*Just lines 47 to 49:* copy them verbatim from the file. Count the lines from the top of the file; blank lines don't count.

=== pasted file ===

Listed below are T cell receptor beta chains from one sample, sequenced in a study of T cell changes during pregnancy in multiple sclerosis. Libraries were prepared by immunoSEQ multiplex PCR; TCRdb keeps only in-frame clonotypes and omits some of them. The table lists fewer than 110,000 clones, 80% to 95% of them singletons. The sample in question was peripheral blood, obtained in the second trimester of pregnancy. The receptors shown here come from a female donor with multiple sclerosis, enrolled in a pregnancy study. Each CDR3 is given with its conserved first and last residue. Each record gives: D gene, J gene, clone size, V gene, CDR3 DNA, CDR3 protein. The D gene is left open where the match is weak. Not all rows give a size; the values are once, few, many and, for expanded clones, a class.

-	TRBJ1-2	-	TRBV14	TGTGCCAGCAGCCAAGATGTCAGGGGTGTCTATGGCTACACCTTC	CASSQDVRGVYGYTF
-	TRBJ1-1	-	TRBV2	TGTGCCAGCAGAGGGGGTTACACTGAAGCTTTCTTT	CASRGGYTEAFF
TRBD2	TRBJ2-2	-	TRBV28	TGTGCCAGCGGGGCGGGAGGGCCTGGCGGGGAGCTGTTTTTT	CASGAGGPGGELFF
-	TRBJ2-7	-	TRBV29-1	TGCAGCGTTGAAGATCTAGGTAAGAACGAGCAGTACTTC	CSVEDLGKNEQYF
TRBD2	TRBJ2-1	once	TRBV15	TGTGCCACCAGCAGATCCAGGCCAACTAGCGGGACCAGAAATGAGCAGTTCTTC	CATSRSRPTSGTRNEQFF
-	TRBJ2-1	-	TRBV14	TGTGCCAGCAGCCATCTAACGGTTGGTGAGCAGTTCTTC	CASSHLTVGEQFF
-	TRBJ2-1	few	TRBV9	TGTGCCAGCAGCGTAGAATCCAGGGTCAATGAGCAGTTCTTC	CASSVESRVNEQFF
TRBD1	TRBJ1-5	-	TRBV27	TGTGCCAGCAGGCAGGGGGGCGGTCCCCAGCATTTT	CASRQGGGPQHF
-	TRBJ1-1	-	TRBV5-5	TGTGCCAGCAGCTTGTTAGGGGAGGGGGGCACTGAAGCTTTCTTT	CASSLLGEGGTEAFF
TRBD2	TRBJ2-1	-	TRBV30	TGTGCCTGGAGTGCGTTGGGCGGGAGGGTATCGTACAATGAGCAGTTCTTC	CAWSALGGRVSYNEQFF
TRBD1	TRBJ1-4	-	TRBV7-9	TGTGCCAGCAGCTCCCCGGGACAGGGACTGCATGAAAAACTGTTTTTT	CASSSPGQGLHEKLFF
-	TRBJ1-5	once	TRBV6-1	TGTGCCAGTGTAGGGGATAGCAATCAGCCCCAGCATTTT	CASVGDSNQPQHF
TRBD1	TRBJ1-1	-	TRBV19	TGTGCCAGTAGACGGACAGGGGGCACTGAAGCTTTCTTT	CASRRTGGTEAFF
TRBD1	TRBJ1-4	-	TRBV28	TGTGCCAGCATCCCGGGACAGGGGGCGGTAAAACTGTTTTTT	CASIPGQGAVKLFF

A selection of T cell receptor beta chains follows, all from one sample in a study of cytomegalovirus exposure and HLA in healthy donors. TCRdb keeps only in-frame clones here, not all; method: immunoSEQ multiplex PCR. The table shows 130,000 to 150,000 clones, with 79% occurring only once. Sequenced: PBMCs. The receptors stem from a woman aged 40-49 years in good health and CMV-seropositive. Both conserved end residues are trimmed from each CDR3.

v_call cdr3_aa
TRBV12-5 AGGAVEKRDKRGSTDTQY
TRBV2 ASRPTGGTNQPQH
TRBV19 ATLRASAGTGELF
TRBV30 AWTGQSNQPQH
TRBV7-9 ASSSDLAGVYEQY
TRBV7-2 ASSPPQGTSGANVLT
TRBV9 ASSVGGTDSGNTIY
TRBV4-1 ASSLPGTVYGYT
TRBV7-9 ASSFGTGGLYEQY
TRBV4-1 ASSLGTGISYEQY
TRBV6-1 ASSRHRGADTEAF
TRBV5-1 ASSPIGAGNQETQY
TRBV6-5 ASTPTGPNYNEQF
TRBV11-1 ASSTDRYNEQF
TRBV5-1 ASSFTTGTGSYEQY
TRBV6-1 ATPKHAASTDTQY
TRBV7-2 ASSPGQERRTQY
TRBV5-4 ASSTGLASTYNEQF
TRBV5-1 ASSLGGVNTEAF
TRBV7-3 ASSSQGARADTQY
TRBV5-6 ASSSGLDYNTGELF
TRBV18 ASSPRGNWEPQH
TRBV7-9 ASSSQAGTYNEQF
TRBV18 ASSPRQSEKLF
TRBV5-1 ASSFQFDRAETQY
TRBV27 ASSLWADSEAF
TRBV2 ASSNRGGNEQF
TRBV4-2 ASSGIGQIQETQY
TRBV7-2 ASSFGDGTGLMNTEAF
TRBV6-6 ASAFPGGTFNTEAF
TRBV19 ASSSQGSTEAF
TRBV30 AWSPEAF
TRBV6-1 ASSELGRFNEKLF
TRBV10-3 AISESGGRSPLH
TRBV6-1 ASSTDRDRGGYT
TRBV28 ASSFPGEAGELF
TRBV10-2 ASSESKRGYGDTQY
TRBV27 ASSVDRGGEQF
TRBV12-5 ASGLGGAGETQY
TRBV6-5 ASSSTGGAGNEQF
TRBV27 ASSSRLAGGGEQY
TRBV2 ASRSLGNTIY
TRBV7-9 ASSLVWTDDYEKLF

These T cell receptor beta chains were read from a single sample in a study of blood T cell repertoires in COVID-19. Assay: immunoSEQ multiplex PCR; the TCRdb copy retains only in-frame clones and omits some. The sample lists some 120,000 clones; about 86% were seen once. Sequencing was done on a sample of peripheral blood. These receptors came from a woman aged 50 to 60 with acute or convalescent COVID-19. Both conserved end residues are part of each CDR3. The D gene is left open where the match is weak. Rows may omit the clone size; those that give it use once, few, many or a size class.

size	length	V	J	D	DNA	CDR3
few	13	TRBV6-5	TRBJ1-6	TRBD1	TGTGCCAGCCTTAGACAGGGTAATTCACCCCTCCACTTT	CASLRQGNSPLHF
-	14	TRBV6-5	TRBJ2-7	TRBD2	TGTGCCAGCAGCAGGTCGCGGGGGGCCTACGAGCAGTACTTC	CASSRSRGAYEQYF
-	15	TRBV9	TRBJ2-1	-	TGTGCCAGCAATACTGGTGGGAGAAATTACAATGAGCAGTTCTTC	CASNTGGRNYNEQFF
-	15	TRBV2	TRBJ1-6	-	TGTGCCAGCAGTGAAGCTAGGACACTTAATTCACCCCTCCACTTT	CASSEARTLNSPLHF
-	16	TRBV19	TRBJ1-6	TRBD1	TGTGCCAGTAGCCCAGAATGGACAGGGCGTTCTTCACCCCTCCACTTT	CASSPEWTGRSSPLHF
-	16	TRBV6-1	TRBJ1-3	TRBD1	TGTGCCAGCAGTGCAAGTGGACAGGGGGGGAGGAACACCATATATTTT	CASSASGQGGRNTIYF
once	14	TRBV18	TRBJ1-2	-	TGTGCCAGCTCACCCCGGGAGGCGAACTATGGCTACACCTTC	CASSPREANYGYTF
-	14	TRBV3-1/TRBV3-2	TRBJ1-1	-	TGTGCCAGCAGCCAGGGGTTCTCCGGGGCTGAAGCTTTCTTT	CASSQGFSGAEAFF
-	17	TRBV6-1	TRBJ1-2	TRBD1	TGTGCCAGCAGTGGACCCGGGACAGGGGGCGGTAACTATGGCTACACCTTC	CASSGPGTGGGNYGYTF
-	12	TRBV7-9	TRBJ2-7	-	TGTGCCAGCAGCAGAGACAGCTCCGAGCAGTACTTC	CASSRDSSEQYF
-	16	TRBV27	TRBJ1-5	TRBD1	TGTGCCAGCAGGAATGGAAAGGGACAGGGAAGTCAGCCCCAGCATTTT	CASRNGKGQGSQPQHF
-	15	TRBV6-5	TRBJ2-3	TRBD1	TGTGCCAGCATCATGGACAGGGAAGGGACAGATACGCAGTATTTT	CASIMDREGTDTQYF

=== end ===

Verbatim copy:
TRBV6-6 ASAFPGGTFNTEAF
TRBV19 ASSSQGSTEAF
TRBV30 AWSPEAF